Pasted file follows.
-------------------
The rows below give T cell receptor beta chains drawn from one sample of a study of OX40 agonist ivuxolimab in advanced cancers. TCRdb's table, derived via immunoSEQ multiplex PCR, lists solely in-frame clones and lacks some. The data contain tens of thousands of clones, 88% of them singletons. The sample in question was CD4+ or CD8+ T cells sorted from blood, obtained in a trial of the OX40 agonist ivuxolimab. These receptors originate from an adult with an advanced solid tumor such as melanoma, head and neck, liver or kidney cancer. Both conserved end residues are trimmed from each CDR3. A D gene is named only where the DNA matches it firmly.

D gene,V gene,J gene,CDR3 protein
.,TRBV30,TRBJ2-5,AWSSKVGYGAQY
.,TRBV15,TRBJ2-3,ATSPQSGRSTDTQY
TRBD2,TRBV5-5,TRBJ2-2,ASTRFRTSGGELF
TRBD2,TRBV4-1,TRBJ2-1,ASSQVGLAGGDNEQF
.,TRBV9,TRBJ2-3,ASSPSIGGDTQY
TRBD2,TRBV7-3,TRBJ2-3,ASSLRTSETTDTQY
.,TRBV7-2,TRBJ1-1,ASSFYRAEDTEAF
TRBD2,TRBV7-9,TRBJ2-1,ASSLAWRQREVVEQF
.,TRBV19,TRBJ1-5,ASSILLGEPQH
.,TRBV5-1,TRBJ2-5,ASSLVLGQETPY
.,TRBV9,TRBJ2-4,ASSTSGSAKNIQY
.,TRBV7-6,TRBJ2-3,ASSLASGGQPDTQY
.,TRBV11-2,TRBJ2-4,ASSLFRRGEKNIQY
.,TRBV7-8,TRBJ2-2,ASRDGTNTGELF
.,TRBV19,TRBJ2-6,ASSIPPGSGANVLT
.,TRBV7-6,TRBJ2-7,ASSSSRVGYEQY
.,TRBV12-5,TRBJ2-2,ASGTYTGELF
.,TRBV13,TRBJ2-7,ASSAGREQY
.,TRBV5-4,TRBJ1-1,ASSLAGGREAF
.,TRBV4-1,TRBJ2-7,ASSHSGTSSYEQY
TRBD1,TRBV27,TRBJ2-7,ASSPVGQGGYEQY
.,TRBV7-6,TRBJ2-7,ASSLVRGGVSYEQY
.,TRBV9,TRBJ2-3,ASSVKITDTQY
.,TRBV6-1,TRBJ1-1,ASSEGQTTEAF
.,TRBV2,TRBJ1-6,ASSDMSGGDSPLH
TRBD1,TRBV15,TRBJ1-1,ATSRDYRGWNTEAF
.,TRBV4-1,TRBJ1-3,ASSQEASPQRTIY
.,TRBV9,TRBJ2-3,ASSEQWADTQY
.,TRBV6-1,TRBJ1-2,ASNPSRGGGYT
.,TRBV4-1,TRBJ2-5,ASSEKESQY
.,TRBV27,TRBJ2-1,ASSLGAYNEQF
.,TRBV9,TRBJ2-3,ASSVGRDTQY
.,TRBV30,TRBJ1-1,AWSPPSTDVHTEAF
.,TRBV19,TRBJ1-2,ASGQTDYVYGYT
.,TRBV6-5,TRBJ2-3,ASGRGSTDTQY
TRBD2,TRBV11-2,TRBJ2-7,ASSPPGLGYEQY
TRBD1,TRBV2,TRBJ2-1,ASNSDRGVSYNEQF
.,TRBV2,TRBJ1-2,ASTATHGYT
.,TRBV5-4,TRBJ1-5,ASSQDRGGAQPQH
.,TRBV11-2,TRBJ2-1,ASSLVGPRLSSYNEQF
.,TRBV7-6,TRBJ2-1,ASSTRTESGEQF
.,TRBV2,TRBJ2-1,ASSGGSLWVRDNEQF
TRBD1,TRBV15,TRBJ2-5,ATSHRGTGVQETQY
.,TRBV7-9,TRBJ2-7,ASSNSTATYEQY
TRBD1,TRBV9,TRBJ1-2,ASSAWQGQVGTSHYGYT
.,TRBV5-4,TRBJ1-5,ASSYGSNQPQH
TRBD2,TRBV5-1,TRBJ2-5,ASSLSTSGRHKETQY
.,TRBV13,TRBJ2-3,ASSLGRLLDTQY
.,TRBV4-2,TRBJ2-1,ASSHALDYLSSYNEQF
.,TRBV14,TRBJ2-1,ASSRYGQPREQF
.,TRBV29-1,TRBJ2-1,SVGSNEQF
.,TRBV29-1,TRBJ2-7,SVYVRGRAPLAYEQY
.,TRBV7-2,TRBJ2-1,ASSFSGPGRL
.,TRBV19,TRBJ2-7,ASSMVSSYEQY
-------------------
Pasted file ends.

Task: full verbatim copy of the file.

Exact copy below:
The rows below give T cell receptor beta chains drawn from one sample of a study of OX40 agonist ivuxolimab in advanced cancers. TCRdb's table, derived via immunoSEQ multiplex PCR, lists solely in-frame clones and lacks some. The data contain tens of thousands of clones, 88% of them singletons. The sample in question was CD4+ or CD8+ T cells sorted from blood, obtained in a trial of the OX40 agonist ivuxolimab. These receptors originate from an adult with an advanced solid tumor such as melanoma, head and neck, liver or kidney cancer. Both conserved end residues are trimmed from each CDR3. A D gene is named only where the DNA matches it firmly.

D gene,V gene,J gene,CDR3 protein
.,TRBV30,TRBJ2-5,AWSSKVGYGAQY
.,TRBV15,TRBJ2-3,ATSPQSGRSTDTQY
TRBD2,TRBV5-5,TRBJ2-2,ASTRFRTSGGELF
TRBD2,TRBV4-1,TRBJ2-1,ASSQVGLAGGDNEQF
.,TRBV9,TRBJ2-3,ASSPSIGGDTQY
TRBD2,TRBV7-3,TRBJ2-3,ASSLRTSETTDTQY
.,TRBV7-2,TRBJ1-1,ASSFYRAEDTEAF
TRBD2,TRBV7-9,TRBJ2-1,ASSLAWRQREVVEQF
.,TRBV19,TRBJ1-5,ASSILLGEPQH
.,TRBV5-1,TRBJ2-5,ASSLVLGQETPY
.,TRBV9,TRBJ2-4,ASSTSGSAKNIQY
.,TRBV7-6,TRBJ2-3,ASSLASGGQPDTQY
.,TRBV11-2,TRBJ2-4,ASSLFRRGEKNIQY
.,TRBV7-8,TRBJ2-2,ASRDGTNTGELF
.,TRBV19,TRBJ2-6,ASSIPPGSGANVLT
.,TRBV7-6,TRBJ2-7,ASSSSRVGYEQY
.,TRBV12-5,TRBJ2-2,ASGTYTGELF
.,TRBV13,TRBJ2-7,ASSAGREQY
.,TRBV5-4,TRBJ1-1,ASSLAGGREAF
.,TRBV4-1,TRBJ2-7,ASSHSGTSSYEQY
TRBD1,TRBV27,TRBJ2-7,ASSPVGQGGYEQY
.,TRBV7-6,TRBJ2-7,ASSLVRGGVSYEQY
.,TRBV9,TRBJ2-3,ASSVKITDTQY
.,TRBV6-1,TRBJ1-1,ASSEGQTTEAF
.,TRBV2,TRBJ1-6,ASSDMSGGDSPLH
TRBD1,TRBV15,TRBJ1-1,ATSRDYRGWNTEAF
.,TRBV4-1,TRBJ1-3,ASSQEASPQRTIY
.,TRBV9,TRBJ2-3,ASSEQWADTQY
.,TRBV6-1,TRBJ1-2,ASNPSRGGGYT
.,TRBV4-1,TRBJ2-5,ASSEKESQY
.,TRBV27,TRBJ2-1,ASSLGAYNEQF
.,TRBV9,TRBJ2-3,ASSVGRDTQY
.,TRBV30,TRBJ1-1,AWSPPSTDVHTEAF
.,TRBV19,TRBJ1-2,ASGQTDYVYGYT
.,TRBV6-5,TRBJ2-3,ASGRGSTDTQY
TRBD2,TRBV11-2,TRBJ2-7,ASSPPGLGYEQY
TRBD1,TRBV2,TRBJ2-1,ASNSDRGVSYNEQF
.,TRBV2,TRBJ1-2,ASTATHGYT
.,TRBV5-4,TRBJ1-5,ASSQDRGGAQPQH
.,TRBV11-2,TRBJ2-1,ASSLVGPRLSSYNEQF
.,TRBV7-6,TRBJ2-1,ASSTRTESGEQF
.,TRBV2,TRBJ2-1,ASSGGSLWVRDNEQF
TRBD1,TRBV15,TRBJ2-5,ATSHRGTGVQETQY
.,TRBV7-9,TRBJ2-7,ASSNSTATYEQY
TRBD1,TRBV9,TRBJ1-2,ASSAWQGQVGTSHYGYT
.,TRBV5-4,TRBJ1-5,ASSYGSNQPQH
TRBD2,TRBV5-1,TRBJ2-5,ASSLSTSGRHKETQY
.,TRBV13,TRBJ2-3,ASSLGRLLDTQY
.,TRBV4-2,TRBJ2-1,ASSHALDYLSSYNEQF
.,TRBV14,TRBJ2-1,ASSRYGQPREQF
.,TRBV29-1,TRBJ2-1,SVGSNEQF
.,TRBV29-1,TRBJ2-7,SVYVRGRAPLAYEQY
.,TRBV7-2,TRBJ2-1,ASSFSGPGRL
.,TRBV19,TRBJ2-7,ASSMVSSYEQY